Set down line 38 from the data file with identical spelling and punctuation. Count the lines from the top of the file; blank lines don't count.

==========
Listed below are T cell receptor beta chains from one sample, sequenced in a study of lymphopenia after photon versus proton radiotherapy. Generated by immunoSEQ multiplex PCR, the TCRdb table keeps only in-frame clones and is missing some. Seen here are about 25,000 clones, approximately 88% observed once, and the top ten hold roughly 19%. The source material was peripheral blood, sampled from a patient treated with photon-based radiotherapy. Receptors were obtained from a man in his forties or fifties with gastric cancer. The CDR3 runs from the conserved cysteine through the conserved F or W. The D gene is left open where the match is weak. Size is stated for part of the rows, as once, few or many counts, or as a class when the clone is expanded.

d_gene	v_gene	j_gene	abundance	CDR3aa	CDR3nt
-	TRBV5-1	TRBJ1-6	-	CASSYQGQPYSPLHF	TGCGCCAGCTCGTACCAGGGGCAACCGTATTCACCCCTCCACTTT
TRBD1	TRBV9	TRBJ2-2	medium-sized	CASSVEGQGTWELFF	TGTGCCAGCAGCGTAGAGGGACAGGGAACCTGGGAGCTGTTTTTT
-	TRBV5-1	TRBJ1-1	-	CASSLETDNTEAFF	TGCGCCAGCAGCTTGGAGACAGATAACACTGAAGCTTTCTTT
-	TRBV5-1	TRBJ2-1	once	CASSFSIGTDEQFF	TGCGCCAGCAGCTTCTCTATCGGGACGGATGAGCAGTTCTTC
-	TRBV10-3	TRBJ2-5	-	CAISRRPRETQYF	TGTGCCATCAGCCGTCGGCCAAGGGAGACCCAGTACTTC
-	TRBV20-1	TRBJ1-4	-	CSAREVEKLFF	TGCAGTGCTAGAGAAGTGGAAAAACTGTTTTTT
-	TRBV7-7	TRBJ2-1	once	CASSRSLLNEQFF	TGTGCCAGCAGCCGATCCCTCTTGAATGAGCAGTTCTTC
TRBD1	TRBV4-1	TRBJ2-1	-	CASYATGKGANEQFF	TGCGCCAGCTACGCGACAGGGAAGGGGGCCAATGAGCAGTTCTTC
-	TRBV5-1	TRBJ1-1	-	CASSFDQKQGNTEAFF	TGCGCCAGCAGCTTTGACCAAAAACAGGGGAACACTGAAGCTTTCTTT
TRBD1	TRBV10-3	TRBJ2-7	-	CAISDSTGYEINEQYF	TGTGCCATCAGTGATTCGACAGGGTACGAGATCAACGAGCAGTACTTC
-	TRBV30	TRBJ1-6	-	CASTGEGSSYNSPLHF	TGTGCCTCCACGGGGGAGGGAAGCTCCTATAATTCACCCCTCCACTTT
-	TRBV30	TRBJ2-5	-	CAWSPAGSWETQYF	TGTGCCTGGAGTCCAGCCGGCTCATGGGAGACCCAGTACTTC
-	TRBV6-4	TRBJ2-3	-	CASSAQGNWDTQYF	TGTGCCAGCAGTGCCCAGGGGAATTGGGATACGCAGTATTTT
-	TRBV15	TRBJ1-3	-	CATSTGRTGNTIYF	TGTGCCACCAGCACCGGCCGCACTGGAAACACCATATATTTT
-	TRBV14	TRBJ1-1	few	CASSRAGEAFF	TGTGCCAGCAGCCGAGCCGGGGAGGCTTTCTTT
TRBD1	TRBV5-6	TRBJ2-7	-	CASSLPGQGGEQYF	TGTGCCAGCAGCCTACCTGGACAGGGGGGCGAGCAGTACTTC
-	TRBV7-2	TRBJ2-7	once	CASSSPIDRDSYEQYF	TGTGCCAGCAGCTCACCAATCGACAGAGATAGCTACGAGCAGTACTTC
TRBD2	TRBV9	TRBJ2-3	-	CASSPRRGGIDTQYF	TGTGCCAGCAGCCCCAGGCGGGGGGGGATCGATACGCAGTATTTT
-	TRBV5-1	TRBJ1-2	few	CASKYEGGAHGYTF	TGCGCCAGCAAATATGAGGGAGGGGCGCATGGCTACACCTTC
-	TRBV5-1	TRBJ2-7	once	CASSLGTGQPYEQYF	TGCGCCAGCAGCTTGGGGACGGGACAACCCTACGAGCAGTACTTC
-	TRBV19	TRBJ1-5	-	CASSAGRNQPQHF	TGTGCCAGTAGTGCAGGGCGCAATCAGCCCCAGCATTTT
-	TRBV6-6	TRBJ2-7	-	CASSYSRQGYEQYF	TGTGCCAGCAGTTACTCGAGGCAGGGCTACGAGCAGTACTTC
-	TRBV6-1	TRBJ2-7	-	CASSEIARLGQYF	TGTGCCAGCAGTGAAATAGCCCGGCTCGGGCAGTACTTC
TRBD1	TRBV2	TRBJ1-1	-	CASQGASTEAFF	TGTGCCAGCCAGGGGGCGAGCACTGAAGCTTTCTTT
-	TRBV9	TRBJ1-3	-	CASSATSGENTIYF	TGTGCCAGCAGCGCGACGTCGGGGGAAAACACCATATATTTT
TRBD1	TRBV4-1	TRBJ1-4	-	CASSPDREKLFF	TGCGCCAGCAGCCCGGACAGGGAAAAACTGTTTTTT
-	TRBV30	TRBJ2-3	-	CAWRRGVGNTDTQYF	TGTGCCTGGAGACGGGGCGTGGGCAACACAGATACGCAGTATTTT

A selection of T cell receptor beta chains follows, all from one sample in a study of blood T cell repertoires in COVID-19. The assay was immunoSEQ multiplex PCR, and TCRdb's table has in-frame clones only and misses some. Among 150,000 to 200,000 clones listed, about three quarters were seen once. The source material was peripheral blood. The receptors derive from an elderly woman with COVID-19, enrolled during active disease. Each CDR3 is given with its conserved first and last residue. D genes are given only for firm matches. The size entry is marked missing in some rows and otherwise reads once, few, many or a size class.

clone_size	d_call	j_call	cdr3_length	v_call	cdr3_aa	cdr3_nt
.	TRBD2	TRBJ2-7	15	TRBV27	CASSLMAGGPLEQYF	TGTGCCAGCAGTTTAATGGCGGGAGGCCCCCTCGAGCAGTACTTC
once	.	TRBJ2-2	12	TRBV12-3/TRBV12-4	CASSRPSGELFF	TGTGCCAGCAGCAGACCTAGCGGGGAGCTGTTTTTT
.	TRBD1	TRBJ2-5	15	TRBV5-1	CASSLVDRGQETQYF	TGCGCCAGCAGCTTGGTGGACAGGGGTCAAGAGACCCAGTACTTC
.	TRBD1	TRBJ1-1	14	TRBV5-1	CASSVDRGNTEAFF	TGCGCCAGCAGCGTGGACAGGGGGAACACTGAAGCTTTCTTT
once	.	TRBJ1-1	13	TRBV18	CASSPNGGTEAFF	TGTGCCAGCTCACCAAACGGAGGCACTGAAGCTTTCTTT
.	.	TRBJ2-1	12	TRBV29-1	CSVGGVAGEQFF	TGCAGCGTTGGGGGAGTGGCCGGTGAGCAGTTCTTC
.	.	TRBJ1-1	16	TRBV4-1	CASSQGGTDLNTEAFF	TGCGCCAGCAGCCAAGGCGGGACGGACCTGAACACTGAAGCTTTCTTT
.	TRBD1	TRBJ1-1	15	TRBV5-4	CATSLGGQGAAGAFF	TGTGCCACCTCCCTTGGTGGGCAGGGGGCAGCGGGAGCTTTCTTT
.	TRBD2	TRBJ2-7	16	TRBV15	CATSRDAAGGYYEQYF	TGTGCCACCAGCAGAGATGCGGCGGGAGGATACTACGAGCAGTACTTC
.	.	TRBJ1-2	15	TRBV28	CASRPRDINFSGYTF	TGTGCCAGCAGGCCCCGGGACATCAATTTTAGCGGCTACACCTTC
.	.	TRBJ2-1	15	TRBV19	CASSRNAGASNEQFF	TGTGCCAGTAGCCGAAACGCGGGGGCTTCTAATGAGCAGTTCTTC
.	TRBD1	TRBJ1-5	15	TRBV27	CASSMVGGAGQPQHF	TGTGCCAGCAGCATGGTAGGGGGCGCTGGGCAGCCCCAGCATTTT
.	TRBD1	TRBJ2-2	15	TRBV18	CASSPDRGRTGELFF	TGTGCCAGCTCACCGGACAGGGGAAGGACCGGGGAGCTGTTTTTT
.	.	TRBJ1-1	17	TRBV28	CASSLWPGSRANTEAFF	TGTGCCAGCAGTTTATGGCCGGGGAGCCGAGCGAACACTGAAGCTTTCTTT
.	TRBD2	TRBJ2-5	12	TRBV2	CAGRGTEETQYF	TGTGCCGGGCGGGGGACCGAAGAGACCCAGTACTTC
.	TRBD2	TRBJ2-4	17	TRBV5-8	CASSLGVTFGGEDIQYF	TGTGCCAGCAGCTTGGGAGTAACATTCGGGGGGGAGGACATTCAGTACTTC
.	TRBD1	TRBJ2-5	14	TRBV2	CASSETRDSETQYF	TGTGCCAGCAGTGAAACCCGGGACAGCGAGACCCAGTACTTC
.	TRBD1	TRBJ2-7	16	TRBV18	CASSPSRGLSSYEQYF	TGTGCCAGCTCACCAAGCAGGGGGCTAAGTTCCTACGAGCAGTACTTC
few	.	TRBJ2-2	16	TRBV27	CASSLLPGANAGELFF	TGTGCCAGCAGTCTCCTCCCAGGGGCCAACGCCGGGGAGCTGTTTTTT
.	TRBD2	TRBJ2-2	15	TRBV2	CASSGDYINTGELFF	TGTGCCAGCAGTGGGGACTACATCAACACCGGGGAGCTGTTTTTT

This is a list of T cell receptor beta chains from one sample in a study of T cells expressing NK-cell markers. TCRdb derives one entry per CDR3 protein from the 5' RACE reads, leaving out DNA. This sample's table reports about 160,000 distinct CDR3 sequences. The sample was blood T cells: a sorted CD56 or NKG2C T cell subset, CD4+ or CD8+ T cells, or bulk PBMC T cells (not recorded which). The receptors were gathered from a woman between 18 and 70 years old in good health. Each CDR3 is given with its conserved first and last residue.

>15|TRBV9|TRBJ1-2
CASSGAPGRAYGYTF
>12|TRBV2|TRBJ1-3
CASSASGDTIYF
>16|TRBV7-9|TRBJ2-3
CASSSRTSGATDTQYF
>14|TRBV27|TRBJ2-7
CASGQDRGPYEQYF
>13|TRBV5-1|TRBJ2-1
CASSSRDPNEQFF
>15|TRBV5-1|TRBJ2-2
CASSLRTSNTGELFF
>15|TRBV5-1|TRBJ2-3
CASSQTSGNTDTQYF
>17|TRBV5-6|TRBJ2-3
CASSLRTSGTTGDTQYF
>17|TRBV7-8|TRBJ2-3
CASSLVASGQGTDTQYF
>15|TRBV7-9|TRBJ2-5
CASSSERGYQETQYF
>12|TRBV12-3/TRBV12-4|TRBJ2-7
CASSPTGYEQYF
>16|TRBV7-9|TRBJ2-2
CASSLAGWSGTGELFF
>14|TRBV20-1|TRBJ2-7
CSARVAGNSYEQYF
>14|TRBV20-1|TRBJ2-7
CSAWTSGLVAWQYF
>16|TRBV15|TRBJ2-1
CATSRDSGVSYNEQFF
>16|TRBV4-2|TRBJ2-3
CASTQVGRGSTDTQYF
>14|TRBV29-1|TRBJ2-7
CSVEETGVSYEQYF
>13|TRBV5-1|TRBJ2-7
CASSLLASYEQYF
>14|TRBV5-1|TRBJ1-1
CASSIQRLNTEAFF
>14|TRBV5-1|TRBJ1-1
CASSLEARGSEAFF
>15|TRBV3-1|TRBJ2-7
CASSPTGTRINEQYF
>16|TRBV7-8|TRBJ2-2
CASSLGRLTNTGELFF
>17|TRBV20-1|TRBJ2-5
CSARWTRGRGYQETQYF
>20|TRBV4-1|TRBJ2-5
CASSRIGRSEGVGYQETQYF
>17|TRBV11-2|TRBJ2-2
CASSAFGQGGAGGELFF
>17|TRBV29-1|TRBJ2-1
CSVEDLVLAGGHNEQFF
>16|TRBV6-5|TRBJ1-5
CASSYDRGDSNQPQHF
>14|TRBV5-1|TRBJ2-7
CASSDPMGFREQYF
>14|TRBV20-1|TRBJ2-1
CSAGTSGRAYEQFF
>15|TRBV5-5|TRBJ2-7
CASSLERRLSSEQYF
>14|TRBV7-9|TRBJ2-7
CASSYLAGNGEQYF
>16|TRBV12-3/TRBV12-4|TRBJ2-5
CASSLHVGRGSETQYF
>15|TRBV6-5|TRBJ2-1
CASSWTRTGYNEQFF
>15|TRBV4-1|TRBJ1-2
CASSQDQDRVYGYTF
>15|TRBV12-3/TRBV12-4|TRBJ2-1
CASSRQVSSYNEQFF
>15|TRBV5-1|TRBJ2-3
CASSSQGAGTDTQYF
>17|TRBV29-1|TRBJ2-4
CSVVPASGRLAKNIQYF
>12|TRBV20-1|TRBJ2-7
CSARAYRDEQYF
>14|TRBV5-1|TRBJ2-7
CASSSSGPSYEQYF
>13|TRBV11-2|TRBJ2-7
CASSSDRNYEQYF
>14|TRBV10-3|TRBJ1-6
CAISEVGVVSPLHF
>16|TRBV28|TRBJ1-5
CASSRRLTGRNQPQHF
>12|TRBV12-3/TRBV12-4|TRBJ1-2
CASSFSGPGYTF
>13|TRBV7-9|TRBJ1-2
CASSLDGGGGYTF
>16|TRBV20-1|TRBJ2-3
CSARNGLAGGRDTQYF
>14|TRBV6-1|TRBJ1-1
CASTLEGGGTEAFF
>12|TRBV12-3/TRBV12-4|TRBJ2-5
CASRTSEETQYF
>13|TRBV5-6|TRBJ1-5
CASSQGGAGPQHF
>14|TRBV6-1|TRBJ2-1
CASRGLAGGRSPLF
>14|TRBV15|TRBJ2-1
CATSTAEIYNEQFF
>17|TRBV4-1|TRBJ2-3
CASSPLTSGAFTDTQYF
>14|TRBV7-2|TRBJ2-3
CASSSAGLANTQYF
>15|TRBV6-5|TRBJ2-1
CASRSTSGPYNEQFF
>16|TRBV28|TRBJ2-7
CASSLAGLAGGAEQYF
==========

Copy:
.	.	TRBJ1-1	16	TRBV4-1	CASSQGGTDLNTEAFF	TGCGCCAGCAGCCAAGGCGGGACGGACCTGAACACTGAAGCTTTCTTT